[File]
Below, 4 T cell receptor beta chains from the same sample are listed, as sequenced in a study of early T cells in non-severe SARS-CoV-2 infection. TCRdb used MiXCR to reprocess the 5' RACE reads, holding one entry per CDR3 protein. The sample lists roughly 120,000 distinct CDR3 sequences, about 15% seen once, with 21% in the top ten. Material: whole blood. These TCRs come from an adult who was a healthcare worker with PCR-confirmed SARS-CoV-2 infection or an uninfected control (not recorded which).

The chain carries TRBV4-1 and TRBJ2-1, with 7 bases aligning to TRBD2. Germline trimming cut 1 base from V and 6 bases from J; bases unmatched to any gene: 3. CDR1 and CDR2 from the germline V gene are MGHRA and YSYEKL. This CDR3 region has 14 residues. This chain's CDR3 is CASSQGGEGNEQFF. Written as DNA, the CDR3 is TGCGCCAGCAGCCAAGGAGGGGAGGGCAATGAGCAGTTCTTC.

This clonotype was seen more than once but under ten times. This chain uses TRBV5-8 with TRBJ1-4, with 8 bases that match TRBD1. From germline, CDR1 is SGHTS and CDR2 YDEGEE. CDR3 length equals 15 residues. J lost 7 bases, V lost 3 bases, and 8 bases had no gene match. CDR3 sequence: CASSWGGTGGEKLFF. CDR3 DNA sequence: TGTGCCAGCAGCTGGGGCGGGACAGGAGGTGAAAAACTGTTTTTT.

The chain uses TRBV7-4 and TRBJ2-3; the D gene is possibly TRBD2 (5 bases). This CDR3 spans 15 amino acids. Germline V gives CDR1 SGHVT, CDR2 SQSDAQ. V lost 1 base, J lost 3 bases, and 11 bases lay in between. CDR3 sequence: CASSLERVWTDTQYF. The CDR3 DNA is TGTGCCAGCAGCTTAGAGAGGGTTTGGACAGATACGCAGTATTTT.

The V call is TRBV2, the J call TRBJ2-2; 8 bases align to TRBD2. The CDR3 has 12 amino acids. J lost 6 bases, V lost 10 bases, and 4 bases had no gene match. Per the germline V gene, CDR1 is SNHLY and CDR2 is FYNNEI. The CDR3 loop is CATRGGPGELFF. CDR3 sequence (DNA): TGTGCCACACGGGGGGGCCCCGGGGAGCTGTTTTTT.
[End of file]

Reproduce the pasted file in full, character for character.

Below, 4 T cell receptor beta chains from the same sample are listed, as sequenced in a study of early T cells in non-severe SARS-CoV-2 infection. TCRdb used MiXCR to reprocess the 5' RACE reads, holding one entry per CDR3 protein. The sample lists roughly 120,000 distinct CDR3 sequences, about 15% seen once, with 21% in the top ten. Material: whole blood. These TCRs come from an adult who was a healthcare worker with PCR-confirmed SARS-CoV-2 infection or an uninfected control (not recorded which).

The chain carries TRBV4-1 and TRBJ2-1, with 7 bases aligning to TRBD2. Germline trimming cut 1 base from V and 6 bases from J; bases unmatched to any gene: 3. CDR1 and CDR2 from the germline V gene are MGHRA and YSYEKL. This CDR3 region has 14 residues. This chain's CDR3 is CASSQGGEGNEQFF. Written as DNA, the CDR3 is TGCGCCAGCAGCCAAGGAGGGGAGGGCAATGAGCAGTTCTTC.

This clonotype was seen more than once but under ten times. This chain uses TRBV5-8 with TRBJ1-4, with 8 bases that match TRBD1. From germline, CDR1 is SGHTS and CDR2 YDEGEE. CDR3 length equals 15 residues. J lost 7 bases, V lost 3 bases, and 8 bases had no gene match. CDR3 sequence: CASSWGGTGGEKLFF. CDR3 DNA sequence: TGTGCCAGCAGCTGGGGCGGGACAGGAGGTGAAAAACTGTTTTTT.

The chain uses TRBV7-4 and TRBJ2-3; the D gene is possibly TRBD2 (5 bases). This CDR3 spans 15 amino acids. Germline V gives CDR1 SGHVT, CDR2 SQSDAQ. V lost 1 base, J lost 3 bases, and 11 bases lay in between. CDR3 sequence: CASSLERVWTDTQYF. The CDR3 DNA is TGTGCCAGCAGCTTAGAGAGGGTTTGGACAGATACGCAGTATTTT.

The V call is TRBV2, the J call TRBJ2-2; 8 bases align to TRBD2. The CDR3 has 12 amino acids. J lost 6 bases, V lost 10 bases, and 4 bases had no gene match. Per the germline V gene, CDR1 is SNHLY and CDR2 is FYNNEI. The CDR3 loop is CATRGGPGELFF. CDR3 sequence (DNA): TGTGCCACACGGGGGGGCCCCGGGGAGCTGTTTTTT.